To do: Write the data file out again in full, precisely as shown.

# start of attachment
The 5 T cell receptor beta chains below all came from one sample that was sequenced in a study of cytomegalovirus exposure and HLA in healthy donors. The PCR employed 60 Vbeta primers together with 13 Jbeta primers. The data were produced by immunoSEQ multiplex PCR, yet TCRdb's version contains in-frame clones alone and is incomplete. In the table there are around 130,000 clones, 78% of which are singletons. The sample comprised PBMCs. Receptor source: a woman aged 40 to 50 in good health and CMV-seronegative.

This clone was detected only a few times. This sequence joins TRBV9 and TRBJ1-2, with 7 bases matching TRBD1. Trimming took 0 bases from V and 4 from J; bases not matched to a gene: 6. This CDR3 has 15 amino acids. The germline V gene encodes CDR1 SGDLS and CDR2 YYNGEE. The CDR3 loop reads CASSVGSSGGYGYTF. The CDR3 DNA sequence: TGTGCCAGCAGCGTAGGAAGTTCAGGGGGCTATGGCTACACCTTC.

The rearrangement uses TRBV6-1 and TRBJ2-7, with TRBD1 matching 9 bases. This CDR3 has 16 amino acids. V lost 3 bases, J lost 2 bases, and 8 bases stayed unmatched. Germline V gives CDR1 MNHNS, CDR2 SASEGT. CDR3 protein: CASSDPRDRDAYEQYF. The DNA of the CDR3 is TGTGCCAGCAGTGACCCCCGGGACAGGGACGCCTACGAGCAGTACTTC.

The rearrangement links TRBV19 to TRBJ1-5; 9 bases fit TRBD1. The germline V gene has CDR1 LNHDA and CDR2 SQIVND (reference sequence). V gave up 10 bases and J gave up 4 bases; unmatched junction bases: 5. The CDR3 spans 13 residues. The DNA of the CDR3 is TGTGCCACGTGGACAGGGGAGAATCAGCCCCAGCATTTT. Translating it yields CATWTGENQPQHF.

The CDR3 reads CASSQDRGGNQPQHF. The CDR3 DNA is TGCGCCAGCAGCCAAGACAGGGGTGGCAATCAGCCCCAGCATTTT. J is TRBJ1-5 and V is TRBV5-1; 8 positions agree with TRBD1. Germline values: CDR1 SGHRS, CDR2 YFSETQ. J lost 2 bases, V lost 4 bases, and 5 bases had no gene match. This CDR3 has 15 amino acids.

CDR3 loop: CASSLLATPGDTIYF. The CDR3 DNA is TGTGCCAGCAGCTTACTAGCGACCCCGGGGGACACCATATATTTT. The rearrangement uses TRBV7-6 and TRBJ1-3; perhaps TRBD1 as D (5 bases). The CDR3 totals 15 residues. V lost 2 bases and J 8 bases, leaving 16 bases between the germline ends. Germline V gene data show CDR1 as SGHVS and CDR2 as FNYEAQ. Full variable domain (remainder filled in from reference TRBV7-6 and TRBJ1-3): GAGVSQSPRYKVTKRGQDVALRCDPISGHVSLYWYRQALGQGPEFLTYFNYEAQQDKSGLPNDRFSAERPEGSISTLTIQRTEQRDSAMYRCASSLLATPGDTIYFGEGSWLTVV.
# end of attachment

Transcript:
The 5 T cell receptor beta chains below all came from one sample that was sequenced in a study of cytomegalovirus exposure and HLA in healthy donors. The PCR employed 60 Vbeta primers together with 13 Jbeta primers. The data were produced by immunoSEQ multiplex PCR, yet TCRdb's version contains in-frame clones alone and is incomplete. In the table there are around 130,000 clones, 78% of which are singletons. The sample comprised PBMCs. Receptor source: a woman aged 40 to 50 in good health and CMV-seronegative.

This clone was detected only a few times. This sequence joins TRBV9 and TRBJ1-2, with 7 bases matching TRBD1. Trimming took 0 bases from V and 4 from J; bases not matched to a gene: 6. This CDR3 has 15 amino acids. The germline V gene encodes CDR1 SGDLS and CDR2 YYNGEE. The CDR3 loop reads CASSVGSSGGYGYTF. The CDR3 DNA sequence: TGTGCCAGCAGCGTAGGAAGTTCAGGGGGCTATGGCTACACCTTC.

The rearrangement uses TRBV6-1 and TRBJ2-7, with TRBD1 matching 9 bases. This CDR3 has 16 amino acids. V lost 3 bases, J lost 2 bases, and 8 bases stayed unmatched. Germline V gives CDR1 MNHNS, CDR2 SASEGT. CDR3 protein: CASSDPRDRDAYEQYF. The DNA of the CDR3 is TGTGCCAGCAGTGACCCCCGGGACAGGGACGCCTACGAGCAGTACTTC.

The rearrangement links TRBV19 to TRBJ1-5; 9 bases fit TRBD1. The germline V gene has CDR1 LNHDA and CDR2 SQIVND (reference sequence). V gave up 10 bases and J gave up 4 bases; unmatched junction bases: 5. The CDR3 spans 13 residues. The DNA of the CDR3 is TGTGCCACGTGGACAGGGGAGAATCAGCCCCAGCATTTT. Translating it yields CATWTGENQPQHF.

The CDR3 reads CASSQDRGGNQPQHF. The CDR3 DNA is TGCGCCAGCAGCCAAGACAGGGGTGGCAATCAGCCCCAGCATTTT. J is TRBJ1-5 and V is TRBV5-1; 8 positions agree with TRBD1. Germline values: CDR1 SGHRS, CDR2 YFSETQ. J lost 2 bases, V lost 4 bases, and 5 bases had no gene match. This CDR3 has 15 amino acids.

CDR3 loop: CASSLLATPGDTIYF. The CDR3 DNA is TGTGCCAGCAGCTTACTAGCGACCCCGGGGGACACCATATATTTT. The rearrangement uses TRBV7-6 and TRBJ1-3; perhaps TRBD1 as D (5 bases). The CDR3 totals 15 residues. V lost 2 bases and J 8 bases, leaving 16 bases between the germline ends. Germline V gene data show CDR1 as SGHVS and CDR2 as FNYEAQ. Full variable domain (remainder filled in from reference TRBV7-6 and TRBJ1-3): GAGVSQSPRYKVTKRGQDVALRCDPISGHVSLYWYRQALGQGPEFLTYFNYEAQQDKSGLPNDRFSAERPEGSISTLTIQRTEQRDSAMYRCASSLLATPGDTIYFGEGSWLTVV.